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Poor diabetes control increases need for intensive care with Covid-19

Testing blood glucose

By Rebecca Jenkins

29 Nov 2021

Poor long-term blood glucose management increases the risk people with diabetes will need intensive care if they contract Covid-19, a study suggests.

Although it was known that having type 2 diabetes (T2D) raised the chances of being hospitalised and dying from Covid-19, researchers designed a retrospective cohort study to identify which patients with type 2 diabetes were most at risk of developing severe disease and needing intensive care.

Researchers used deidentified claims and electronic health record data from the US OptumLabs Data Warehouse from January 2017 to November 2020, which included 16,504 individuals with type 2 diabetes and a Covid-19 diagnosis.

After adjusting for variables, they found the average of a patient’s two to three-year HbA1c levels was significantly associated with Covid-19 severity.

Patients with poor longitudinal glycaemic control (HbA1c ³ 9%) were 48% more likely to be admitted to intensive care with Covid-19 compared with patients who had adequate longitudinal glycaemic control (HbA1c 6% – 9%), the researchers reported in BMJ Open Diabetes Research & Care.

Every 1% increase in average HbA1c levels was associated with a 12% increased risk of a patient needing intensive care for Covid-19, the study found.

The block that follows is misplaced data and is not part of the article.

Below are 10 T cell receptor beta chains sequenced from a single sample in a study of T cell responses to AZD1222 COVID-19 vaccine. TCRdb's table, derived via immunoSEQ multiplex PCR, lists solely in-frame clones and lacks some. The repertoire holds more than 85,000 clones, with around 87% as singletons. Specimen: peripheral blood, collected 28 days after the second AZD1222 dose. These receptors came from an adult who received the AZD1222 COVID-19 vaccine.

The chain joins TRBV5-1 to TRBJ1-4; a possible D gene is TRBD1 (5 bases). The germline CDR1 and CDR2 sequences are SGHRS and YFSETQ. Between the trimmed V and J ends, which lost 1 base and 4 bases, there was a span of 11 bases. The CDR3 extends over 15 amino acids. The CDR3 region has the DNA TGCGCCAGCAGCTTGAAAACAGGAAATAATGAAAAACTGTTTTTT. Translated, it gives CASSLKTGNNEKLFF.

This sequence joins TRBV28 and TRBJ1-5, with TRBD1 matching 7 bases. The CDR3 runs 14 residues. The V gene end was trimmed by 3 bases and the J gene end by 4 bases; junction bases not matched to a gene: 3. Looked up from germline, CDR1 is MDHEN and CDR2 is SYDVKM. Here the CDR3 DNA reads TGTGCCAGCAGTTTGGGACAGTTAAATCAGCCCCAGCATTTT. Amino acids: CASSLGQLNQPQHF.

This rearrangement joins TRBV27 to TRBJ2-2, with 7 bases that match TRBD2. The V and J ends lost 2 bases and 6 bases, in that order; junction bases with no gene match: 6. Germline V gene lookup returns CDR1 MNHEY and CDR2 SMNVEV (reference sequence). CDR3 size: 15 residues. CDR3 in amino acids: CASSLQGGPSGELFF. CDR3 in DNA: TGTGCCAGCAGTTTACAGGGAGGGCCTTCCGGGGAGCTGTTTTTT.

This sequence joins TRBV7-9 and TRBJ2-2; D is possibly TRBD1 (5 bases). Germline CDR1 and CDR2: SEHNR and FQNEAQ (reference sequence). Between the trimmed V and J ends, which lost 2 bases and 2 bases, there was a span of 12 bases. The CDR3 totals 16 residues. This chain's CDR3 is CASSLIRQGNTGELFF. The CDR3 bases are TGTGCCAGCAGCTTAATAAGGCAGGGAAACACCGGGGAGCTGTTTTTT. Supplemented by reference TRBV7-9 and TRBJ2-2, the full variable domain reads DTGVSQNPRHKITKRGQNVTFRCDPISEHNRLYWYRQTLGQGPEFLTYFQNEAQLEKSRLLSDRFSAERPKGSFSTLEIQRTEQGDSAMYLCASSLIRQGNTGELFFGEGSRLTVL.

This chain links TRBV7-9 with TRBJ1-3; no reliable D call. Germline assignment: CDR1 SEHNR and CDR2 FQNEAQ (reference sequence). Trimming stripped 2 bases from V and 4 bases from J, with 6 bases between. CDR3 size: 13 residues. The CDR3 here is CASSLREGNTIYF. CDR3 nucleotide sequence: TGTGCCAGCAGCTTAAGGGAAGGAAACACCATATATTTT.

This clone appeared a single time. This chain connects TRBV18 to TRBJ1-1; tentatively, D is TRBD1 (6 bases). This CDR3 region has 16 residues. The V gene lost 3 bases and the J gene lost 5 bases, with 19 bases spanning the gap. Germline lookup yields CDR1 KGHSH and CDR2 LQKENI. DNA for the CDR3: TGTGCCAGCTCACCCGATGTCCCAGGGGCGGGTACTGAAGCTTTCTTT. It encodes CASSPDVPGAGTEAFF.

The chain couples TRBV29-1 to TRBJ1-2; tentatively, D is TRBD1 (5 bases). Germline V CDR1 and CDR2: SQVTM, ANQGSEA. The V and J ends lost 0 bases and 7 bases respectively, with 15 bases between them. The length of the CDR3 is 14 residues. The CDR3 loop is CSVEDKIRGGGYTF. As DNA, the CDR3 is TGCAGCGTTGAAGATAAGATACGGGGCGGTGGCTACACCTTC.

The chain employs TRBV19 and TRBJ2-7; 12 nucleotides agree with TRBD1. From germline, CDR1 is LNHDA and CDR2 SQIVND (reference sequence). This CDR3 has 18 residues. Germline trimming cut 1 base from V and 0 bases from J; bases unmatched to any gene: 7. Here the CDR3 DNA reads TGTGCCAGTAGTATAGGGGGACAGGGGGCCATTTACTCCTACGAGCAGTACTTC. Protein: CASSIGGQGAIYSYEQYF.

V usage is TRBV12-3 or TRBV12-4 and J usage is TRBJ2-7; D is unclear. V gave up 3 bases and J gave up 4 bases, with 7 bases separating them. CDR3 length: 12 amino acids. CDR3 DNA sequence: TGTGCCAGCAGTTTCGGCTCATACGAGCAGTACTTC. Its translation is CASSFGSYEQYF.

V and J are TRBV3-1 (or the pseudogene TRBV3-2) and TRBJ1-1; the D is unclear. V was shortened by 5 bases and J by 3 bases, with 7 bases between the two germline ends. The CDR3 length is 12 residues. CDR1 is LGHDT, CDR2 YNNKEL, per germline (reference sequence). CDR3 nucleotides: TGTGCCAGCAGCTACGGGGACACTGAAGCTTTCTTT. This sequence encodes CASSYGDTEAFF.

‘Here, we present a potential method to use HbA1c history, which presented a stronger association with Covid-19 severity than single-point HbA1c, to identify those more at risk of intensive care due to Covid-19 in the T2D population,’ the study authors wrote.

Inadequate glycaemic control has been shown to impair the immune response to infection in people with type 2 diabetes, the researchers said.

It also created a reaction that causes molecules known as advanced glycation end-products (AGEs) to accumulate, potentially leading to a loss of lung function and respiratory efficiency.

In addition, the study found that people with type 2 diabetes who were taking metformin when they contracted Covid-19 had a 12% lower risk of needing intensive care, while those prescribed metformin and insulin had an 18% lower risk and those on corticosteroids had a 29% lower risk.

However, antihypertensive medications were not associated with a decreased risk of intensive care.

‘The combined use of metformin and insulin and the use of corticosteroids might be significant to prevent patients with T2D from becoming critically ill from Covid-19’, the study concluded.

It follows research that found that blood pressure medication could help prevent type 2 diabetes.


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